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Notes from the Trail: Strike’s effect on community is growing

When the strike is over

Almost two weeks ago, the Public Service Alliance of Canada turned down a suggestion from the city to move into binding arbitration. Of course, arbitration is the best route to break the impasse but the union said no because the city tried to negotiate through the media instead of consulting with the PSAC first.

The union is right about that. In fact, the city choosing to bypass the union and approach and influence through the media was not only unprofessional but could be seen as an attempt to bully workers and manipulate the public using the press as its tool.

This was not a wise move.

To begin, the media is not a spokesperson for any agency — something both levels of government here have been known to forget. That is what communication staff who are on the government’s payrolls do. Good journalists, on the other hand, try to be objective gathering information from all sides and presenting that to the public in a way that makes interpreting events easier.

Engaging media without consulting the other side could be considered coercive and disrespectful.

In the meantime, March break is almost upon us which means that hundreds of students will be on school break and looking for something to do. With the swimming pool, ice hockey rinks and field house closed, they will have to stay home again or brave some of the cold temperatures we’ve been experiencing. The virus that kept them in lockdown for the past two years has simply taken another form called strike action. This may be hard to explain to kids who have been itching to develop their athletic skills for what, to them, must seem like an eternity. Already parents are driving kids to other communities for ice time.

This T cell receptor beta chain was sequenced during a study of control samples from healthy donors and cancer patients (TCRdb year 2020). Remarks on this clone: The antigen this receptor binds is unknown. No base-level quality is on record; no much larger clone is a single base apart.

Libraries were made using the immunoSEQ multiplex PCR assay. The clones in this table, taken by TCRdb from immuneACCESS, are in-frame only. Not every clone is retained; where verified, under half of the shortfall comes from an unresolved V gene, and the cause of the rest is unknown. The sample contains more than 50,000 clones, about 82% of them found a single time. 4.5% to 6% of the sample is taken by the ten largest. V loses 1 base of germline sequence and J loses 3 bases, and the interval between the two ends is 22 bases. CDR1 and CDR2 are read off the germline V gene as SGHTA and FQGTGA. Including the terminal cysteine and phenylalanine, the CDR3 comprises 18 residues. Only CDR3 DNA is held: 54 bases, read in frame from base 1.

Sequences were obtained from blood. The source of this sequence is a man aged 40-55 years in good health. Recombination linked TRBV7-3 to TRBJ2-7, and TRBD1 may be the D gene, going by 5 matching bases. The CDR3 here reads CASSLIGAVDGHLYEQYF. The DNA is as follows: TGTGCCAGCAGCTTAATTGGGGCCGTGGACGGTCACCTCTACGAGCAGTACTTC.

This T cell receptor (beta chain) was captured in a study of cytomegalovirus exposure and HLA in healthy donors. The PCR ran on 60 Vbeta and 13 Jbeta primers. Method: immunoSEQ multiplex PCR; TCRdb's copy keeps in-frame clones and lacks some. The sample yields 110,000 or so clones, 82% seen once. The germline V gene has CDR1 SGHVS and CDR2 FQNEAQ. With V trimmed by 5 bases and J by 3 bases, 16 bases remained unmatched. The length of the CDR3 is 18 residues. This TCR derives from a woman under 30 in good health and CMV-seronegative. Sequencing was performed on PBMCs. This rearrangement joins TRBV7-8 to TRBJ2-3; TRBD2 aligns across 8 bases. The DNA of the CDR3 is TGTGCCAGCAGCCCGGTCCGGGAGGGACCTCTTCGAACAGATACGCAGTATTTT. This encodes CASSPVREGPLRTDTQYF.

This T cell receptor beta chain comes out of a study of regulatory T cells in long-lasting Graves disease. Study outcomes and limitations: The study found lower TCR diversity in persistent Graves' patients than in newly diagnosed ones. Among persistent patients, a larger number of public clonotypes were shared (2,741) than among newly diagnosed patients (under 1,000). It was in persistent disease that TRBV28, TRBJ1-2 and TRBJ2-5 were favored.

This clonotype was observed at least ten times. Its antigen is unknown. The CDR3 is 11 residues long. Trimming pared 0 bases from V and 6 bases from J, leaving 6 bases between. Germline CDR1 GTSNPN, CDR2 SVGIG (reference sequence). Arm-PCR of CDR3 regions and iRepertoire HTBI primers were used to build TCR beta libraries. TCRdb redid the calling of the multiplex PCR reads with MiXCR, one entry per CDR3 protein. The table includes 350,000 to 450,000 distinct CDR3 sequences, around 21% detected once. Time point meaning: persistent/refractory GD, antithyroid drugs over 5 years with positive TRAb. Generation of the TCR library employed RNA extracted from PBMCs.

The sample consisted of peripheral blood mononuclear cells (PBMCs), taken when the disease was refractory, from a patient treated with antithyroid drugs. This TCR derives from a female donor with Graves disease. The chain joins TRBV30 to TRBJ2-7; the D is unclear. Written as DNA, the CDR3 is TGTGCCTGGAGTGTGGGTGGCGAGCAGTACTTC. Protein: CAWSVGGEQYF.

Some families paid well in advance to enrol kids in programs at city facilities for the break. This money will be lost if the strike is not resolved. That will certainly cause some anger and resentment. Other people may have to find childcare services in a city which is sadly lacking in that already.

This strike is not just hurting workers, it is seriously affecting the very people who pay staff and administrative wages. It is safe to say that public patience and empathy will be in short supply if an agreement is not reached soon.

The city strike is no longer strictly a reduced service issue — it is a mental health one too. The territorial government, already dealing with a mental health crisis, is likely concerned and keeping a close eye on this situation — we hope. Let’s give some thought to collateral damage and ask ourselves if it’s worth it.

We know our youth have been struggling after navigating COVID-caused isolation. And just after programs and facilities reopen, they are forced into another kind of separation from the people and activities they need for their physical and mental health. This is not the kind of example we need to see in a city who likes to boast about its community spirit.

The people of Yellowknife need the city and the union to sit down in a conciliatory fashion and hammer out a deal. If they need an arbitrator, it’s time to get one. The toll this strike is having on everyone is increasing daily and will skyrocket in the next week. Let’s think about the kids.

The city, and its workers should remember that when the strike is over, they will have to work side by side again. Avoiding a toxic work environment, that can only impact the public, will depend on negotiations handled in a respectful manner. What happens now will colour the atmosphere that follows.

As a community, we try to be in this together and anything done at the civic level will have a trickle-down effect. We deal with some of the harshest conditions in the world and we all need to act in a caring and concerned way. It’s time to set a more positive tone and end this strike.

We’ve been through enough in the past few years. Let’s get on with creating more good things in our community’s life.